OKANOGAN – Okanogan and neighboring counties moved to Phase 2 under the state COVID-19 reopening plan Feb. 14, and with the change came the go-ahead to start school sports.
The first competitions are planned Feb. 27 in the north central region and this week in the east region, which includes Ferry County.
But the change is tempered with uncertainty since the state Department of Health will evaluate regions every two weeks and could send them back to Phase 1 if virus recovery metrics aren’t met. School sports were suspended in March 2020 when schools were shut down because of COVID-19.
First up for competition are traditional fall sports, known this year as Season 1 under the Washington Interscholastic Activities Association’s reopening plan.
“Now that we are in Phase 2, all of our fall programs are a go for at least the next two weeks,” said Kevin Daling, Okanogan School District athletic director. “Each region is evaluated every two weeks, and the possibility of sliding back to Phase 1 does exist.”
If that were to happen cross country would be the only program that could continue with competitions.
“If we had to go back to Phase 1 all our other programs would continue to practice in the hopes of being able to resume contests were we to return to Phase 2,” said Daling.
High school football practice began Feb. 16. Cross country, volleyball girls’ soccer, cheerleading and middle school football are slated to begin Feb. 22. Middle school volleyball and cross country begin practicing March 1.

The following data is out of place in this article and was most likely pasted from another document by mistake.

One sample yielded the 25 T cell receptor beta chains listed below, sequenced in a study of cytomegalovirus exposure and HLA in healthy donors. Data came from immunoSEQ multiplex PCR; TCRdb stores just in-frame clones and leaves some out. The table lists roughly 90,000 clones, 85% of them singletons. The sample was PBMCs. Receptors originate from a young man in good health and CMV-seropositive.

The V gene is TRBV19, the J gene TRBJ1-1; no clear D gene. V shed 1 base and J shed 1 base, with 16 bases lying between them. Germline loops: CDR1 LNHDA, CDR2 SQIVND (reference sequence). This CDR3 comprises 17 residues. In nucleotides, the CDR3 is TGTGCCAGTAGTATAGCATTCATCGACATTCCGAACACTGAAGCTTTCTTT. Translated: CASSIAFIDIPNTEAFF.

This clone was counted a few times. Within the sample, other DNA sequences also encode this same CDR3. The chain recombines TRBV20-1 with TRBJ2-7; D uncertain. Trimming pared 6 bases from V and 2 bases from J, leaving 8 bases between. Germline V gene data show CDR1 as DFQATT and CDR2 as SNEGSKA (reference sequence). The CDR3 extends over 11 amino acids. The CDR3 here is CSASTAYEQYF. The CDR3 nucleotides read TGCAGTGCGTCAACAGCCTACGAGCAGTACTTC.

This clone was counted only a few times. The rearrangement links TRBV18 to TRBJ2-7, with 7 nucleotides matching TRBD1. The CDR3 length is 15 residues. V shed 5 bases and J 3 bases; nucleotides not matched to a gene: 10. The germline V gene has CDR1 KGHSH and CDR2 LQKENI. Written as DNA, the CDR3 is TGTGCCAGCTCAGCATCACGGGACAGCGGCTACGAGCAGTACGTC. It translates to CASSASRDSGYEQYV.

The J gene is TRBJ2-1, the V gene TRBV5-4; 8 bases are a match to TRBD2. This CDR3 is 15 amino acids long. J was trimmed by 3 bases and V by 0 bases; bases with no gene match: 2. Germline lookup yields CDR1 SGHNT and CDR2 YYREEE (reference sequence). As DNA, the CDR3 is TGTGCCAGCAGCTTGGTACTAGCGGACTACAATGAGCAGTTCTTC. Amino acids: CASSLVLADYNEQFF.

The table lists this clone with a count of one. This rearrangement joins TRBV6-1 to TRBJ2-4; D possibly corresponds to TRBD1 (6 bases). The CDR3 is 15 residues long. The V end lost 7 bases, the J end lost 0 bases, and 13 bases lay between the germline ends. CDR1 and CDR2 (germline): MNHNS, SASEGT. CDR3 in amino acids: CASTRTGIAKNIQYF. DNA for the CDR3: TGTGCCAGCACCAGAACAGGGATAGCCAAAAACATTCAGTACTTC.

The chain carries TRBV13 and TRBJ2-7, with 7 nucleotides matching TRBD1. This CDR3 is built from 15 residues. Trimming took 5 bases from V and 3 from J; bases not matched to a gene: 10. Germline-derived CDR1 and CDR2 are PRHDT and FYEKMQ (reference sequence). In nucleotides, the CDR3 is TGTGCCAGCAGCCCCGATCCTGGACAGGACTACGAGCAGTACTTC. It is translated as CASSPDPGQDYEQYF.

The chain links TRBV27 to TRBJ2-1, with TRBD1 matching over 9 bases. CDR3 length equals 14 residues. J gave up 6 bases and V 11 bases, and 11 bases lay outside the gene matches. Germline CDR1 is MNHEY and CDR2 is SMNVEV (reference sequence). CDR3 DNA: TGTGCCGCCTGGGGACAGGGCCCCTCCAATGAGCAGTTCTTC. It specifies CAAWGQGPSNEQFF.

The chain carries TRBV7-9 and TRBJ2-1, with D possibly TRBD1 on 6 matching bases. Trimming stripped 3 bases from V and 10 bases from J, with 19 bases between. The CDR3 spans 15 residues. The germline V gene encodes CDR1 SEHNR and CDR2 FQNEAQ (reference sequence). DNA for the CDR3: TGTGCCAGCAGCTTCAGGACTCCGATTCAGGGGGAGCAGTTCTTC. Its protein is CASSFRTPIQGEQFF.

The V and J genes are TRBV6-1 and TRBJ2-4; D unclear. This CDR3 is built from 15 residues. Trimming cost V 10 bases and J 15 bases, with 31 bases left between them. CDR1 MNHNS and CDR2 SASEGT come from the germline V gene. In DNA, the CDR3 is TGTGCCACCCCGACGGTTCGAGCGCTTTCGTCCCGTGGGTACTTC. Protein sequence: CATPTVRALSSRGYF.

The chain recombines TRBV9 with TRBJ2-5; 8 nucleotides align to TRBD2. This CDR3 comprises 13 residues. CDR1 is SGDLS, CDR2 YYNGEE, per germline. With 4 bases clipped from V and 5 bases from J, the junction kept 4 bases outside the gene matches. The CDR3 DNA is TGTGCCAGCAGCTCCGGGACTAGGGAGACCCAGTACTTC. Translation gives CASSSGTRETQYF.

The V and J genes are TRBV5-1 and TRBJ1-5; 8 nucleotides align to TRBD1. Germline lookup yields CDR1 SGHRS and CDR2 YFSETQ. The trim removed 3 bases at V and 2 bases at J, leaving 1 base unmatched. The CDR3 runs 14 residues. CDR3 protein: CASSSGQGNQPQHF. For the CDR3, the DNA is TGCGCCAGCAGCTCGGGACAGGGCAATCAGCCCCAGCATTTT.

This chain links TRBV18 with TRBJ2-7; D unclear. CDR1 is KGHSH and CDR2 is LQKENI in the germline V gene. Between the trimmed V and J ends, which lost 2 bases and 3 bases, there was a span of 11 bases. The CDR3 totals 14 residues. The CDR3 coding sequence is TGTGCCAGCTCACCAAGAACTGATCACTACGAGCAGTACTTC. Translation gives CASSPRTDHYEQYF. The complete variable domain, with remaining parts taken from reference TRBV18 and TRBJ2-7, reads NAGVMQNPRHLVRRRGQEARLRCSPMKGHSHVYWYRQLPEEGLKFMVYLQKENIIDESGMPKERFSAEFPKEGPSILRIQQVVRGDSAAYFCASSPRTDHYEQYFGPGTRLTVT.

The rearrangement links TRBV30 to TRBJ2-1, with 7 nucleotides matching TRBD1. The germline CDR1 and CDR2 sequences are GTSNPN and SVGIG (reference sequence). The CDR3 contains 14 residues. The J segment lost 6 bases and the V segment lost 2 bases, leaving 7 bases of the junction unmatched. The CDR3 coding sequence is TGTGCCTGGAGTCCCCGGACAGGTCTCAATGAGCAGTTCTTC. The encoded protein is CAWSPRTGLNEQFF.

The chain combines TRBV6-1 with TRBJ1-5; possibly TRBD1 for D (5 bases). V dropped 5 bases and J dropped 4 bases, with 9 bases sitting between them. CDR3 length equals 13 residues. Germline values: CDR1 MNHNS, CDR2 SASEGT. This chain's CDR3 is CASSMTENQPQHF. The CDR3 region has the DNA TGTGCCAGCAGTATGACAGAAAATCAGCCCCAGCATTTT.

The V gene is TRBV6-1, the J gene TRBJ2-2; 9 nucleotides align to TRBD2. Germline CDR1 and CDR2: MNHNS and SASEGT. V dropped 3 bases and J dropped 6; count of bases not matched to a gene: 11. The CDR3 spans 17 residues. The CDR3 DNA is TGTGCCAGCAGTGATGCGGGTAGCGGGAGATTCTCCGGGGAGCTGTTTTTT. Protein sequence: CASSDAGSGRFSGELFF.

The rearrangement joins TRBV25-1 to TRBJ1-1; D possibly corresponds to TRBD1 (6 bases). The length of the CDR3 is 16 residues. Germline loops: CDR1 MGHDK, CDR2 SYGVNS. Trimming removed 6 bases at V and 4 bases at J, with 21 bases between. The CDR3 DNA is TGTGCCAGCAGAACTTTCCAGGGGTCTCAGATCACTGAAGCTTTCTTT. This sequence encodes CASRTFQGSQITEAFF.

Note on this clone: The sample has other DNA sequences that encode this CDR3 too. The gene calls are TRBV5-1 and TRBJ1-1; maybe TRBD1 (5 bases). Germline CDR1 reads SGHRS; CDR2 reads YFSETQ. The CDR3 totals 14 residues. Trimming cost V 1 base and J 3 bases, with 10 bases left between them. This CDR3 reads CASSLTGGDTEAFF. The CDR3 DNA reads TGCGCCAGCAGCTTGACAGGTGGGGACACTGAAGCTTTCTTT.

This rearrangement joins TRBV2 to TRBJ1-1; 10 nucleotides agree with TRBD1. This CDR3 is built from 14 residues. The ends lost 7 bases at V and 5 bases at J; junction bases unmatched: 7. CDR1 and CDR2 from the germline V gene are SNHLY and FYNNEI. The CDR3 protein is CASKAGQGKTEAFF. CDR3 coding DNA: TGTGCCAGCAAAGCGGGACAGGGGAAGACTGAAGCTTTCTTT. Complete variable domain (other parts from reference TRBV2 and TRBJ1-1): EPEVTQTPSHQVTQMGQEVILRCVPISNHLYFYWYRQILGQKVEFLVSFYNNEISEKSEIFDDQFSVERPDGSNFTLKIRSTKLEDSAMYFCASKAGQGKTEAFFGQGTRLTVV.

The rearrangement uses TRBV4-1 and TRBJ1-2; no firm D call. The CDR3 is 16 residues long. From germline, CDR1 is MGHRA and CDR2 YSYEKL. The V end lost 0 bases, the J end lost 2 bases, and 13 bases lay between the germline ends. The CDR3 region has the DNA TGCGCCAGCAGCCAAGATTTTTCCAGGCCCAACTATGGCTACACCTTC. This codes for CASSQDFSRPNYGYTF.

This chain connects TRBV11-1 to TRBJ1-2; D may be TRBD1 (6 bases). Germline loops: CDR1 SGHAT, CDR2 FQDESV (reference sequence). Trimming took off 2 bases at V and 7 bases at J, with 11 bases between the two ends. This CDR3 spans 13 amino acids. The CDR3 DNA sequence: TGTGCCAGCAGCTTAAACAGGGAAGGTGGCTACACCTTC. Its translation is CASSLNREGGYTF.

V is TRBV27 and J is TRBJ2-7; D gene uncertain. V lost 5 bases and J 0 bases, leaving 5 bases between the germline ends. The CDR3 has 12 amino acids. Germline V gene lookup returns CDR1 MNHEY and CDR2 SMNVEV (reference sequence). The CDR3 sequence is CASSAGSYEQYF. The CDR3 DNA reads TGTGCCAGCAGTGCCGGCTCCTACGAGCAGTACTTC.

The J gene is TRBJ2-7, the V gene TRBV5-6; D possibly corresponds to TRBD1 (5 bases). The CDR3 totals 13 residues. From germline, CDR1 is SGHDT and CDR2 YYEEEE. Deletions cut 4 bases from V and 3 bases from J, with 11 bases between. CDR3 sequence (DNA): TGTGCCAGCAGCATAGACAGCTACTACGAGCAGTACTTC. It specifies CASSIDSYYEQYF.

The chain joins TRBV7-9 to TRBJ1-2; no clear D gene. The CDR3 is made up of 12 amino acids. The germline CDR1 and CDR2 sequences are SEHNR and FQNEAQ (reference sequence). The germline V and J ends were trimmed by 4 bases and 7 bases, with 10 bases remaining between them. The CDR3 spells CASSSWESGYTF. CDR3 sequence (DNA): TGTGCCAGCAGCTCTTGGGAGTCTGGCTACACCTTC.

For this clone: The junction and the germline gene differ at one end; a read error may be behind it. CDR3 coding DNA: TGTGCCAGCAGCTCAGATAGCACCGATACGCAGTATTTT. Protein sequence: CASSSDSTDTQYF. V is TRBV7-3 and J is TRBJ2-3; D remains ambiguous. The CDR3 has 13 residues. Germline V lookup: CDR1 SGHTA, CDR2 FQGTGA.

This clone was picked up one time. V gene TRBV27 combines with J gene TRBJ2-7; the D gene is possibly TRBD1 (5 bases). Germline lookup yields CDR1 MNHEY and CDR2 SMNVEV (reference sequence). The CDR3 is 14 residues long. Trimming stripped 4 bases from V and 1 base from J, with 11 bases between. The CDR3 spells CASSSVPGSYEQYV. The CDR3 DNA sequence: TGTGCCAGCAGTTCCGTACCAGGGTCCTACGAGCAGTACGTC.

Reopening phases – and sports competition areas – are by regions. Okanogan shares a region with Chelan, Douglas and Grant counties. Ferry County is with Stevens, Pend Oreille, Lincoln, Spokane, Adams, Whitman, Garfield and Asotin counties.
All counties in the state are in Phase 1, as of Feb. 15.
“With us moving to Phase 2, we are allowed to have competition, and all sports will kick off on Saturday, the 27th” of February, said Greg Austin, athletic director for the Brewster School District. “We are doing a regional schedule with tiers. Should be interesting.”
Curlew High School plans to start competitions this week, at least for volleyball, said Athletic Director Bonnie Grumbach. A cross country meet in Spokane, planned for Feb. 13, was canceled because of snow.
“Unfortunately, our football field is still covered in snow,” she said.
Another change is a limit on fans.
“One common rule all will need to follow will be capping attendance at 200 individual bodies per event,” said Austin.
That doesn’t mean 200 fans – it means 200 total people, including team members, coaches, officials, announcer and so on.
“We here at Brewster will allow parents of the players only, to start with,” Austin said.
“The 200-person attendance figure is intended to include all players, staff, spectators, etc., which obviously requires athletic directors to make some very difficult decisions in this regard,” said Casey Johnson of WIAA. “Each member school has a different situation and potentially different policies from the school district, so these 200 spots will be at the discretion of each AD.”
In Pateros, the school board has decided each athlete will get two tickets to give to people to watch games in person. A high-quality video feed is planned so additional spectators can watch.